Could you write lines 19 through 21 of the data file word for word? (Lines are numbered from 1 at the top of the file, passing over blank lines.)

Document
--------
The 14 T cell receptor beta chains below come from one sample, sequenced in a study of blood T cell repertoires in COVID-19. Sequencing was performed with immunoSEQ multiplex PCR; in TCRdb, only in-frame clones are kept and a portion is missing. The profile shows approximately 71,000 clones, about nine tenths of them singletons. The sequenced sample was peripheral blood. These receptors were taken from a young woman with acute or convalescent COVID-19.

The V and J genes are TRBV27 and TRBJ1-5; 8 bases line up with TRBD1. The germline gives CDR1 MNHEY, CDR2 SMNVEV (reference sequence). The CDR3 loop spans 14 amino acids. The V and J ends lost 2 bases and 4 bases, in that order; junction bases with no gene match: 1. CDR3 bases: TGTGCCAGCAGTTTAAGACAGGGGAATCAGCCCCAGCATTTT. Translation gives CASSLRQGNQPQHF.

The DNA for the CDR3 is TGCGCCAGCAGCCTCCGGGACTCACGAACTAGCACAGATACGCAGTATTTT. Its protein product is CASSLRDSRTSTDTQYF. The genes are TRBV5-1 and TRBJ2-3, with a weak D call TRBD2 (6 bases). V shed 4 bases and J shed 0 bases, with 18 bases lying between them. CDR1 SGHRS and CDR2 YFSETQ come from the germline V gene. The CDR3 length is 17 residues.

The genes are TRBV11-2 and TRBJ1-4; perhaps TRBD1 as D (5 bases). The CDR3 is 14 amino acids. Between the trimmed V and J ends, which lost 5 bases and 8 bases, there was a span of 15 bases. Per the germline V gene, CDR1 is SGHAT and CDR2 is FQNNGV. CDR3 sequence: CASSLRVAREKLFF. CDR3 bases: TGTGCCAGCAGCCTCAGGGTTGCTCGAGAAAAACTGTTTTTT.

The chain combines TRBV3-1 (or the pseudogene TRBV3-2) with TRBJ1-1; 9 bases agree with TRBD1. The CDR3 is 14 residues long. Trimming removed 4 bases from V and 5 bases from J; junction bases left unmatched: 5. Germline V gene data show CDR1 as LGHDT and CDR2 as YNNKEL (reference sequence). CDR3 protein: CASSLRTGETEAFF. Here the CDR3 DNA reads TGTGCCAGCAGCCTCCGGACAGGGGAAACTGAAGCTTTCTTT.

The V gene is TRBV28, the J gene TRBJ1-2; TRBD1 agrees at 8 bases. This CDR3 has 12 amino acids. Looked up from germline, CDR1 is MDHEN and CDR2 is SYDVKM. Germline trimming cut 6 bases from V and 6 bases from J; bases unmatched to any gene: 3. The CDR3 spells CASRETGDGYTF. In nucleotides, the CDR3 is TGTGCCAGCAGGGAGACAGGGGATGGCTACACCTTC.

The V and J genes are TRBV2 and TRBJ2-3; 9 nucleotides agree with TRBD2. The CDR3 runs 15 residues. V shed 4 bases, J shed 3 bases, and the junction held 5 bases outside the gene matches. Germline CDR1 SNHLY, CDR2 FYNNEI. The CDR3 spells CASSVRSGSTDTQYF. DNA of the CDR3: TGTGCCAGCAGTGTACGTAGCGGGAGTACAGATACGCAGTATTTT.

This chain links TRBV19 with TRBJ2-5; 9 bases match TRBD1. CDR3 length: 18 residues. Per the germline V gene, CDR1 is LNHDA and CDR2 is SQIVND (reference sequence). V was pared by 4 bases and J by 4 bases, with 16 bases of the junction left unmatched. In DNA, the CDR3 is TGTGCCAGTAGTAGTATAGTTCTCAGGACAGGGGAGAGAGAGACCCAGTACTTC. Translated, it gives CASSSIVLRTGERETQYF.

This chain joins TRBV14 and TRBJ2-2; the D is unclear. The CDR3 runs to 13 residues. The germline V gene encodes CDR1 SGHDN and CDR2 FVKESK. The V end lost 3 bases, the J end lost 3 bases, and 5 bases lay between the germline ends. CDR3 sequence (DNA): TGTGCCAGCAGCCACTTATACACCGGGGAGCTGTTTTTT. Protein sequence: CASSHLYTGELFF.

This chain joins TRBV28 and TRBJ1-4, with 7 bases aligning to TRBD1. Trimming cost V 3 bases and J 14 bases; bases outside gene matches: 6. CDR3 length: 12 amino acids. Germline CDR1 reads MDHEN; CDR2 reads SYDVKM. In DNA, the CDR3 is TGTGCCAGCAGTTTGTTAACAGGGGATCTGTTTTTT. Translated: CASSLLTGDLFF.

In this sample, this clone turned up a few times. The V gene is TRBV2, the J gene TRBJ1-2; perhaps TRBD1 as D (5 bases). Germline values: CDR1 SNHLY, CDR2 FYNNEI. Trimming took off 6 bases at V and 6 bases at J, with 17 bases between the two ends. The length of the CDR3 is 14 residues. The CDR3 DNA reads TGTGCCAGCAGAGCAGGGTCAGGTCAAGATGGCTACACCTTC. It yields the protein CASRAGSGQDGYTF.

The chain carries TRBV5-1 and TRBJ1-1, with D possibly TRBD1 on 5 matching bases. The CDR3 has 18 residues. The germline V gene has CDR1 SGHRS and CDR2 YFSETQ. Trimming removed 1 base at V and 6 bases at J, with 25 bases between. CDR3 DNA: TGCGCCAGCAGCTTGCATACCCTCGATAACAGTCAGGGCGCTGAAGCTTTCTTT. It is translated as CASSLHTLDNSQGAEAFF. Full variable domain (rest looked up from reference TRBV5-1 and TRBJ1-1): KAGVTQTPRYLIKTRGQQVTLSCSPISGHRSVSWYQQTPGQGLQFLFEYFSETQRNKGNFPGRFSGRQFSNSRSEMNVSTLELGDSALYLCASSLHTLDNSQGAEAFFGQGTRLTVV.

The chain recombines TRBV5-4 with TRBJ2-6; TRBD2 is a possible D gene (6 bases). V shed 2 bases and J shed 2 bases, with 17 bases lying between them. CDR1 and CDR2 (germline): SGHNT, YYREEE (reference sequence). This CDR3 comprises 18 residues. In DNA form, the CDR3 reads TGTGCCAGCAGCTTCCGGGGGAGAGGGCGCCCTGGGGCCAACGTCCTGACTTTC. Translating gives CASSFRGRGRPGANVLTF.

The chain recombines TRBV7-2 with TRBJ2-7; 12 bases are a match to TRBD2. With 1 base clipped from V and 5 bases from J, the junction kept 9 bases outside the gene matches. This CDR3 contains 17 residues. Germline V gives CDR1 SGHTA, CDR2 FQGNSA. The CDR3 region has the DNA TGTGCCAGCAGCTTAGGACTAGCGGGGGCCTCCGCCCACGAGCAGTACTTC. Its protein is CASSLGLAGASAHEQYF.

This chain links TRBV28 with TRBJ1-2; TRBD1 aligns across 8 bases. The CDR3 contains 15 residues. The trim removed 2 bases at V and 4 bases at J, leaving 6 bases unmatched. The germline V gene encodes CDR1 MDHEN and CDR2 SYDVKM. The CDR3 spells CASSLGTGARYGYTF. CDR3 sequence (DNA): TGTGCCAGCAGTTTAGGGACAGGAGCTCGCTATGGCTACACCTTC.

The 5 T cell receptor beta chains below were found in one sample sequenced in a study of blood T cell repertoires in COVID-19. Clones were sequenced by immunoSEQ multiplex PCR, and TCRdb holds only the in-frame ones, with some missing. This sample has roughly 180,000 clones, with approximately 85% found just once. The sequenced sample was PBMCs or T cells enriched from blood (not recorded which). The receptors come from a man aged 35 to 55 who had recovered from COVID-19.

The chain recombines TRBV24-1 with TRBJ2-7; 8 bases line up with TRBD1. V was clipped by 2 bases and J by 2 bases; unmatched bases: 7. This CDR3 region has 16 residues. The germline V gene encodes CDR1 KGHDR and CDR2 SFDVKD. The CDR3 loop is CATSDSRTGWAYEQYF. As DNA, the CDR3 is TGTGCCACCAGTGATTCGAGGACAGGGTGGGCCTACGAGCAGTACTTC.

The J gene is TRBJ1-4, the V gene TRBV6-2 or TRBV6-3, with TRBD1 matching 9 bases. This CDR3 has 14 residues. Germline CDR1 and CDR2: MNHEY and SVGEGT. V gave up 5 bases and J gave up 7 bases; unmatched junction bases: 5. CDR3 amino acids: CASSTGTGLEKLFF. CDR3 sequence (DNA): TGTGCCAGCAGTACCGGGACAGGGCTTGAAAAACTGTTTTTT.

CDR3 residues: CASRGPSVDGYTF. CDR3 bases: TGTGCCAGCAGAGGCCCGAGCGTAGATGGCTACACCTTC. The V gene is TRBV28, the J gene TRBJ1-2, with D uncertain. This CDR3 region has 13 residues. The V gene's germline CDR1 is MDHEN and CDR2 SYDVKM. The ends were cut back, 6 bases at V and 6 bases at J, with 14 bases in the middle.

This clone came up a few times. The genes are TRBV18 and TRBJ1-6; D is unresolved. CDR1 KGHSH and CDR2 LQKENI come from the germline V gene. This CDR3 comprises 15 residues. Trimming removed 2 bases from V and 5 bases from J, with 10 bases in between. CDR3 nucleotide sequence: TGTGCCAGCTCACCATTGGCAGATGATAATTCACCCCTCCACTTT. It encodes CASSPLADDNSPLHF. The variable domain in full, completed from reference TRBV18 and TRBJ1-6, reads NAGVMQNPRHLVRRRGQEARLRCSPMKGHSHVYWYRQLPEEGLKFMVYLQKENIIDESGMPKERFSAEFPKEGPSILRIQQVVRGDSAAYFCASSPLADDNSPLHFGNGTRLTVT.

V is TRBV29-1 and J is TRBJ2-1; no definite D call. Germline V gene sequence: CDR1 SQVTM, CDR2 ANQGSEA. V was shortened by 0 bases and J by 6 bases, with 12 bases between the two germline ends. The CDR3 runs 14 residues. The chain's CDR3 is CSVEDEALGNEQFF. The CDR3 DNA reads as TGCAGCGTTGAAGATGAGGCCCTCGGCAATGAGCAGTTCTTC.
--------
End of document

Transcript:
CDR3 residues: CASRGPSVDGYTF. CDR3 bases: TGTGCCAGCAGAGGCCCGAGCGTAGATGGCTACACCTTC. The V gene is TRBV28, the J gene TRBJ1-2, with D uncertain. This CDR3 region has 13 residues. The V gene's germline CDR1 is MDHEN and CDR2 SYDVKM. The ends were cut back, 6 bases at V and 6 bases at J, with 14 bases in the middle.

This clone came up a few times. The genes are TRBV18 and TRBJ1-6; D is unresolved. CDR1 KGHSH and CDR2 LQKENI come from the germline V gene. This CDR3 comprises 15 residues. Trimming removed 2 bases from V and 5 bases from J, with 10 bases in between. CDR3 nucleotide sequence: TGTGCCAGCTCACCATTGGCAGATGATAATTCACCCCTCCACTTT. It encodes CASSPLADDNSPLHF. The variable domain in full, completed from reference TRBV18 and TRBJ1-6, reads NAGVMQNPRHLVRRRGQEARLRCSPMKGHSHVYWYRQLPEEGLKFMVYLQKENIIDESGMPKERFSAEFPKEGPSILRIQQVVRGDSAAYFCASSPLADDNSPLHFGNGTRLTVT.

V is TRBV29-1 and J is TRBJ2-1; no definite D call. Germline V gene sequence: CDR1 SQVTM, CDR2 ANQGSEA. V was shortened by 0 bases and J by 6 bases, with 12 bases between the two germline ends. The CDR3 runs 14 residues. The chain's CDR3 is CSVEDEALGNEQFF. The CDR3 DNA reads as TGCAGCGTTGAAGATGAGGCCCTCGGCAATGAGCAGTTCTTC.